Microsoft CEO Steve Ballmer was recently interviewed by USA Today. As usual, Ballmer had some interesting things to say; here are what we consider the top three questions and answers:
Q: You sold 8 million Kinects over the holidays, more than you expected. What differentiates it from other gaming consoles on the market?
A: Xbox isn't a gaming console. Xbox is a family entertainment center. It's a place to socialize. It's a place to watch TV. We have Hulu coming. It's the only system where you are the controller. Your voice, your gestures, your body.
Ballmer has always insisted that the Xbox is an entertainment system, but the problem is that executives from Nintendo and Sony insist them same. Microsoft is a unique position because most people have a Windows PC in the house as well, but the company has not leveraged this as much as it could.
Q: But does the Microsoft brand resonate with that younger person who's looking at companies like Apple and Google thinking there is a so-called "cool factor"?
A: Maria, you go to your average 15-year-old boy, and he will say "I'll take an Xbox." I want that average 15-year-old girl as excited about the Kinect, and we haven't done as good a job drawing in that broader set of demographics.
The Kinect is definitely more consumer-focused than other Microsoft products. Ballmer has already said that PC support is coming. Here he's just reaffirming that the Kinect is Microsoft's answer to the Wii, and the casual gaming market in general.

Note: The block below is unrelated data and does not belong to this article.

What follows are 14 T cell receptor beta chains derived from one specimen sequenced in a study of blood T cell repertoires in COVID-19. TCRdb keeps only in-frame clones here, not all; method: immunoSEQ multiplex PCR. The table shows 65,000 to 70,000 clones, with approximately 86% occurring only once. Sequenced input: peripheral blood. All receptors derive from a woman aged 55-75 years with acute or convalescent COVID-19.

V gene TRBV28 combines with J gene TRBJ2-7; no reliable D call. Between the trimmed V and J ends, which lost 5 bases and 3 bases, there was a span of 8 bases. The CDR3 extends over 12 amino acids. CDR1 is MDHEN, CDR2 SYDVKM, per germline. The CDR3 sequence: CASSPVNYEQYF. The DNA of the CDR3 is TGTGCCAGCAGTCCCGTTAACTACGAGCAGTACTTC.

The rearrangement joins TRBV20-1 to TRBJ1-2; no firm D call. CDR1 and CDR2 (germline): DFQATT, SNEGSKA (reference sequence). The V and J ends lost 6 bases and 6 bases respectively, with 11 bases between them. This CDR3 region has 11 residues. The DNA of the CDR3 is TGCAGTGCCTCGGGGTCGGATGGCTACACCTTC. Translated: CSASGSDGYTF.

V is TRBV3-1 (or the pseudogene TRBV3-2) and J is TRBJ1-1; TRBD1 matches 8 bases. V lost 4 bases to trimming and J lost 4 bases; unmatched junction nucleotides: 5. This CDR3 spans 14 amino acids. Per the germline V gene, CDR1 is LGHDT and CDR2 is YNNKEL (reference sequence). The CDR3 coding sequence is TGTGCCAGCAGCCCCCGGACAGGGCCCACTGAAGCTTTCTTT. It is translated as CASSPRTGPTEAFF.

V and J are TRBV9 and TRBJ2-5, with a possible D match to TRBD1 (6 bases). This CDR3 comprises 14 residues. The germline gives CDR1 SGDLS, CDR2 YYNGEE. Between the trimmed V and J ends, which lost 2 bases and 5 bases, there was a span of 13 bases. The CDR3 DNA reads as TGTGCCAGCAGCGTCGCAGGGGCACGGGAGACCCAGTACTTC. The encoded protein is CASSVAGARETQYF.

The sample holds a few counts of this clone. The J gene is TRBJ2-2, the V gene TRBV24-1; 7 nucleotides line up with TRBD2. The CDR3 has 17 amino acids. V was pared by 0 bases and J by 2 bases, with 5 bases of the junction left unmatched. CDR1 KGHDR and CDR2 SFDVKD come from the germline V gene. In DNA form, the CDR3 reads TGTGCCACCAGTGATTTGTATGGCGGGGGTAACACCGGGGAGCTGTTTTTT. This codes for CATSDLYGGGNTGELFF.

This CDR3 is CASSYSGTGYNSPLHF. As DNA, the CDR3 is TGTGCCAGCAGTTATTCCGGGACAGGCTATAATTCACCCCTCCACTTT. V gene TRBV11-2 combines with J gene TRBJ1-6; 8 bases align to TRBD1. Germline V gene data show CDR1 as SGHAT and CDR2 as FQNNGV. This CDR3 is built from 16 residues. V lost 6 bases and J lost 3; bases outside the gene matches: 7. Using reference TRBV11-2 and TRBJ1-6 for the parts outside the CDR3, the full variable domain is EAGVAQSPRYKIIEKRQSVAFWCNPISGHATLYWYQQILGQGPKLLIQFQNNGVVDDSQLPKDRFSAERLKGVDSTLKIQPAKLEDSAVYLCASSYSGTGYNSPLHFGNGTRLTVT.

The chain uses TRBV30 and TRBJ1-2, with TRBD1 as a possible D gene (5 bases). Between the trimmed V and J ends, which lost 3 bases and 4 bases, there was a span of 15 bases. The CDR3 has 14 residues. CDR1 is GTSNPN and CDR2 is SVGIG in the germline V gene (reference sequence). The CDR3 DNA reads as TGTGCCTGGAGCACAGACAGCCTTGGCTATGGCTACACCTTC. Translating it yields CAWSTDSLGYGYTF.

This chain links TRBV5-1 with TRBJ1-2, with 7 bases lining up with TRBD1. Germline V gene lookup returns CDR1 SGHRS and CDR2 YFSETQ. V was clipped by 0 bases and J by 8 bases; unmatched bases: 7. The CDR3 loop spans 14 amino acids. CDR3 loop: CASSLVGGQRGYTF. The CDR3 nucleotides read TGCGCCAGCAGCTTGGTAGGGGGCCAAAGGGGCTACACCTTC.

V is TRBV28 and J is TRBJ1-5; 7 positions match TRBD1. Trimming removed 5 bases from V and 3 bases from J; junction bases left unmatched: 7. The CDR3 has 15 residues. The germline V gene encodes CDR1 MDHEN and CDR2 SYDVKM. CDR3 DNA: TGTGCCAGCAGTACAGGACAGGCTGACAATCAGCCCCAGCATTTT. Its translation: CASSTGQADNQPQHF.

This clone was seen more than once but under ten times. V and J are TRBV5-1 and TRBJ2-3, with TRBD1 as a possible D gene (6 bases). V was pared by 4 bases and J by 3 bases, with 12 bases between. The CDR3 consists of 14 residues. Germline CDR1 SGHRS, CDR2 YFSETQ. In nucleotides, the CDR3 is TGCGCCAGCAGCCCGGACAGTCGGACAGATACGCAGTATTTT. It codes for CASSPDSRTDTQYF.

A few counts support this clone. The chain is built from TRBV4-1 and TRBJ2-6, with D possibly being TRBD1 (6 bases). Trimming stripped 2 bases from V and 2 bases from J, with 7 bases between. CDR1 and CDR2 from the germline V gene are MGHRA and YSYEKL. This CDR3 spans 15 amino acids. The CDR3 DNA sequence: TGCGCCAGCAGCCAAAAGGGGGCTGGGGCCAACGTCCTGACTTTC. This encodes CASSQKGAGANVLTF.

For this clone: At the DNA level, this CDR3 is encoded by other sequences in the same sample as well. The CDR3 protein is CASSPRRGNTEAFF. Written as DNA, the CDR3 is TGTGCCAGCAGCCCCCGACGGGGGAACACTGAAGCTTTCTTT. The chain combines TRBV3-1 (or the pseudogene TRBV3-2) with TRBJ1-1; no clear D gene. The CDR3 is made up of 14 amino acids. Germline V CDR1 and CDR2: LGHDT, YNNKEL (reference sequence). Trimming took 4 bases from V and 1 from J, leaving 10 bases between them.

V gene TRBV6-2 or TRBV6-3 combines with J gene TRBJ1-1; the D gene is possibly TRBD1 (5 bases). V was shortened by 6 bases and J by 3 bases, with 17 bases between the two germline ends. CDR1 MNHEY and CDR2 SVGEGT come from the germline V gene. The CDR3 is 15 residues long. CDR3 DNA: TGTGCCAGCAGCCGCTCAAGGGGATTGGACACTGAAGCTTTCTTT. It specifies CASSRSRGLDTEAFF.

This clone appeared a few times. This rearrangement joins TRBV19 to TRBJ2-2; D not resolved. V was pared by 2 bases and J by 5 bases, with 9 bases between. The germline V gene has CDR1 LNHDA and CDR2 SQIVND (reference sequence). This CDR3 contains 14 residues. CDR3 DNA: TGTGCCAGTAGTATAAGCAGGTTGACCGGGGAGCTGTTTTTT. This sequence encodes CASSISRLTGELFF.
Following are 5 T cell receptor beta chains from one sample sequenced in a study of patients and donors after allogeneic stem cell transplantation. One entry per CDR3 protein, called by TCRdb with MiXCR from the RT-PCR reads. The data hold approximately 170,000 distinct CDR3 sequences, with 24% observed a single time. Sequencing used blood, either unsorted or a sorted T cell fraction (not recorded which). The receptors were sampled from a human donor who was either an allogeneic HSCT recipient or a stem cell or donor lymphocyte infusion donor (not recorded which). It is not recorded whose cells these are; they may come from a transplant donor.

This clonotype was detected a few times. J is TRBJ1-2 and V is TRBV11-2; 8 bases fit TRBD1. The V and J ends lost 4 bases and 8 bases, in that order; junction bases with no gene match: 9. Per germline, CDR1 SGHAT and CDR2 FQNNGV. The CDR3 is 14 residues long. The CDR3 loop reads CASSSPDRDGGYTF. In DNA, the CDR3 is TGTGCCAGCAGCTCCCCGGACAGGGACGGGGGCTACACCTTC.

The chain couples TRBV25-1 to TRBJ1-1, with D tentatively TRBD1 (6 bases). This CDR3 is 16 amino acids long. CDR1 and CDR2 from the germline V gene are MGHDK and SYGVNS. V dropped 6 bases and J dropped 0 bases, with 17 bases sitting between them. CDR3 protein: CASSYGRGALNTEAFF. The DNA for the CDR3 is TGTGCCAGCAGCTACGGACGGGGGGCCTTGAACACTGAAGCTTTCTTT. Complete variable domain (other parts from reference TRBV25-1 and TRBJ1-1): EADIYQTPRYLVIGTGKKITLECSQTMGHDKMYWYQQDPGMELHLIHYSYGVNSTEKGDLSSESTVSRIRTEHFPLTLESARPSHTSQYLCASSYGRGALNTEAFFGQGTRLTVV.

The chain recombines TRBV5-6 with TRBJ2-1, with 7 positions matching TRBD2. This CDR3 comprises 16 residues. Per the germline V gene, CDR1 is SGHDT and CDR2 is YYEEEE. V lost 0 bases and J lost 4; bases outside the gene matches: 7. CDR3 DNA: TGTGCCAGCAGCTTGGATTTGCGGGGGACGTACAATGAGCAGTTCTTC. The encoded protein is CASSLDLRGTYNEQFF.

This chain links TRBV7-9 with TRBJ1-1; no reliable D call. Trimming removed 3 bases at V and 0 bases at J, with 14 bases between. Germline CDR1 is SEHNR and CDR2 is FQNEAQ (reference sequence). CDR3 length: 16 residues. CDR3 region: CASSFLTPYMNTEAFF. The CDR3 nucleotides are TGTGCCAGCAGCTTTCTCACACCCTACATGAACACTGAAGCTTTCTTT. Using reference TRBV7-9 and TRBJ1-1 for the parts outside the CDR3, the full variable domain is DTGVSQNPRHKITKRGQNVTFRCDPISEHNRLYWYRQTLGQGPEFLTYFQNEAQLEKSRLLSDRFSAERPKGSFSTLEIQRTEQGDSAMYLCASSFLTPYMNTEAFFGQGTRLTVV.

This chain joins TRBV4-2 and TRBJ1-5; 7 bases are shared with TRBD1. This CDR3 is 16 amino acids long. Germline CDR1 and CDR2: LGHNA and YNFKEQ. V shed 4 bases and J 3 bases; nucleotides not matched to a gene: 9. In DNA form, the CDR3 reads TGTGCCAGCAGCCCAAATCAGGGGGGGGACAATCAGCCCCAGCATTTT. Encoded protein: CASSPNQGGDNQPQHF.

Q: What has stopped you from making really bold bets on technology? You've got more than $40 billion on the balance sheet. If you want to have substantial market share in smartphones, why not just acquire Research In Motion, maker of the BlackBerry?
A: We've made bold technology bets. We've bet on the Cloud and our Enterprise business; it's going fantastic. We made the bet on Xbox; we made the bet on Kinect. We bet on Bing and are growing like a weed in that business. So I feel pretty good about the bets. When do acquisitions make sense? That's a complicated subject.
This directly addresses one of those rumors that keeps coming and going in the mobile industry. As analysts continue to flog RIM and Microsoft, some believe the bigger should buy the smaller, join forces, and essentially turn two smaller competitors into one bigger and better one. Ballmer isn't denying an acquisition outright, but he is denying that Microsoft purchasing RIM makes sense.